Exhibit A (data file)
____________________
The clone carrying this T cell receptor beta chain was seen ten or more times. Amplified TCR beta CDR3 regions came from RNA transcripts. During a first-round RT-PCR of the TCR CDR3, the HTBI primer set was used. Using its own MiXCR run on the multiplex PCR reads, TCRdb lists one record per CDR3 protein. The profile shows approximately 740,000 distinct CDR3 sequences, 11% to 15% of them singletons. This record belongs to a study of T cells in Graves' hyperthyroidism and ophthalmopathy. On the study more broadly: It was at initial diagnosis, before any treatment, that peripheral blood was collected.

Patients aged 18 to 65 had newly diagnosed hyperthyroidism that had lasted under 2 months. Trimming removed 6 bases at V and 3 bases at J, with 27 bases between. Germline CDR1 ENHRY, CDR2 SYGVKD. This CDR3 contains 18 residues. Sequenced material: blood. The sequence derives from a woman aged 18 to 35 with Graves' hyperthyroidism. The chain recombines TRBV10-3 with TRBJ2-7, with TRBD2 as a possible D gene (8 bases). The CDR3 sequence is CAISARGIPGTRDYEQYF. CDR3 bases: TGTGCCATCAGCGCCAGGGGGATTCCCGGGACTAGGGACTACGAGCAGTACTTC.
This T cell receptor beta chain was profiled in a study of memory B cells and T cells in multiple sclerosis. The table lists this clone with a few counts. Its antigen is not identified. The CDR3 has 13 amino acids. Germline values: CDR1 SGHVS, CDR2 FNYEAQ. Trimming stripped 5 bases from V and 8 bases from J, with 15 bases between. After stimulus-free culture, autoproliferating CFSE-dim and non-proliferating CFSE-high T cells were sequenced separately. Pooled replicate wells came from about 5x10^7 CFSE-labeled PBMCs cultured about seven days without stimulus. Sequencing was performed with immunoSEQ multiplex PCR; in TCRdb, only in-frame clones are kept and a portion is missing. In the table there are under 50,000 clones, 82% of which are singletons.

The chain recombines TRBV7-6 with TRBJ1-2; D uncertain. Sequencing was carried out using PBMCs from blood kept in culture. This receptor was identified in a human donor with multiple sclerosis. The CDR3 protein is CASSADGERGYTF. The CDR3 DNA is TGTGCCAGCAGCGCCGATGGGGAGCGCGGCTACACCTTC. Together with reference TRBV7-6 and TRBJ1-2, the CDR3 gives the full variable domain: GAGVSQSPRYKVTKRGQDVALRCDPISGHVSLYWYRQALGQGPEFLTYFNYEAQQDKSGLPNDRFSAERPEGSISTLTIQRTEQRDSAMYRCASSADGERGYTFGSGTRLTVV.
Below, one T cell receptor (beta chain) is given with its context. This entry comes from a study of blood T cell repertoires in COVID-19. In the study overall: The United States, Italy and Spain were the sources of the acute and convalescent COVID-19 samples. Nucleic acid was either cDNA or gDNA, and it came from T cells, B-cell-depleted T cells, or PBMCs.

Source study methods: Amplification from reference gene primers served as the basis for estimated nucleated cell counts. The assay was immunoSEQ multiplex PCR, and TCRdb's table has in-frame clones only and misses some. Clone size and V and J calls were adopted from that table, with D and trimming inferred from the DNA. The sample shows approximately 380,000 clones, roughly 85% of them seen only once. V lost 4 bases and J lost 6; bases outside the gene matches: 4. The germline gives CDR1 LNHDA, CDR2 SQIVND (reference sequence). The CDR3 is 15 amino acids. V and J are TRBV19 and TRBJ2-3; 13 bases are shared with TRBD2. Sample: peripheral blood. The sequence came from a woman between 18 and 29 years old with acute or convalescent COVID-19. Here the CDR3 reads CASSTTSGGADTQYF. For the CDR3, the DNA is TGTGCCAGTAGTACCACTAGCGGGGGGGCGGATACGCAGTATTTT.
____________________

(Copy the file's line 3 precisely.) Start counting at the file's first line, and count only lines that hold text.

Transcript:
This T cell receptor beta chain was profiled in a study of memory B cells and T cells in multiple sclerosis. The table lists this clone with a few counts. Its antigen is not identified. The CDR3 has 13 amino acids. Germline values: CDR1 SGHVS, CDR2 FNYEAQ. Trimming stripped 5 bases from V and 8 bases from J, with 15 bases between. After stimulus-free culture, autoproliferating CFSE-dim and non-proliferating CFSE-high T cells were sequenced separately. Pooled replicate wells came from about 5x10^7 CFSE-labeled PBMCs cultured about seven days without stimulus. Sequencing was performed with immunoSEQ multiplex PCR; in TCRdb, only in-frame clones are kept and a portion is missing. In the table there are under 50,000 clones, 82% of which are singletons.